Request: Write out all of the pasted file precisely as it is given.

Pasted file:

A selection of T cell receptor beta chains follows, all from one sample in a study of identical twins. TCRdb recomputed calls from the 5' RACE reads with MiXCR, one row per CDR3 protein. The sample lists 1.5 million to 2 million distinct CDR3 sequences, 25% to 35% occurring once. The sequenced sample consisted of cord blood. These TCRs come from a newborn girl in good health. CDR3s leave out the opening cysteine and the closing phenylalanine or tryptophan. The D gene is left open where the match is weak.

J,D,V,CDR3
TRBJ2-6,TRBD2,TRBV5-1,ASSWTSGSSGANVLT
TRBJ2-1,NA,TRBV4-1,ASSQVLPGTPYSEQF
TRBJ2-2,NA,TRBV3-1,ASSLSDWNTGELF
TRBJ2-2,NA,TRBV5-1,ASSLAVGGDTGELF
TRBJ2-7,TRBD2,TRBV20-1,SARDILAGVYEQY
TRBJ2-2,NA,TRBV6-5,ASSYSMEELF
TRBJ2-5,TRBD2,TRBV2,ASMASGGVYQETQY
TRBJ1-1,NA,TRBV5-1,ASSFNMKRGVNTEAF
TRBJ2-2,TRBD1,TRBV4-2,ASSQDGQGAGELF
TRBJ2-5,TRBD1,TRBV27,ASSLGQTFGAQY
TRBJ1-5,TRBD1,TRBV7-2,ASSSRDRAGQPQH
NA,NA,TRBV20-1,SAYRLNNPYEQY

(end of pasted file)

A selection of T cell receptor beta chains follows, all from one sample in a study of identical twins. TCRdb recomputed calls from the 5' RACE reads with MiXCR, one row per CDR3 protein. The sample lists 1.5 million to 2 million distinct CDR3 sequences, 25% to 35% occurring once. The sequenced sample consisted of cord blood. These TCRs come from a newborn girl in good health. CDR3s leave out the opening cysteine and the closing phenylalanine or tryptophan. The D gene is left open where the match is weak.

J,D,V,CDR3
TRBJ2-6,TRBD2,TRBV5-1,ASSWTSGSSGANVLT
TRBJ2-1,NA,TRBV4-1,ASSQVLPGTPYSEQF
TRBJ2-2,NA,TRBV3-1,ASSLSDWNTGELF
TRBJ2-2,NA,TRBV5-1,ASSLAVGGDTGELF
TRBJ2-7,TRBD2,TRBV20-1,SARDILAGVYEQY
TRBJ2-2,NA,TRBV6-5,ASSYSMEELF
TRBJ2-5,TRBD2,TRBV2,ASMASGGVYQETQY
TRBJ1-1,NA,TRBV5-1,ASSFNMKRGVNTEAF
TRBJ2-2,TRBD1,TRBV4-2,ASSQDGQGAGELF
TRBJ2-5,TRBD1,TRBV27,ASSLGQTFGAQY
TRBJ1-5,TRBD1,TRBV7-2,ASSSRDRAGQPQH
NA,NA,TRBV20-1,SAYRLNNPYEQY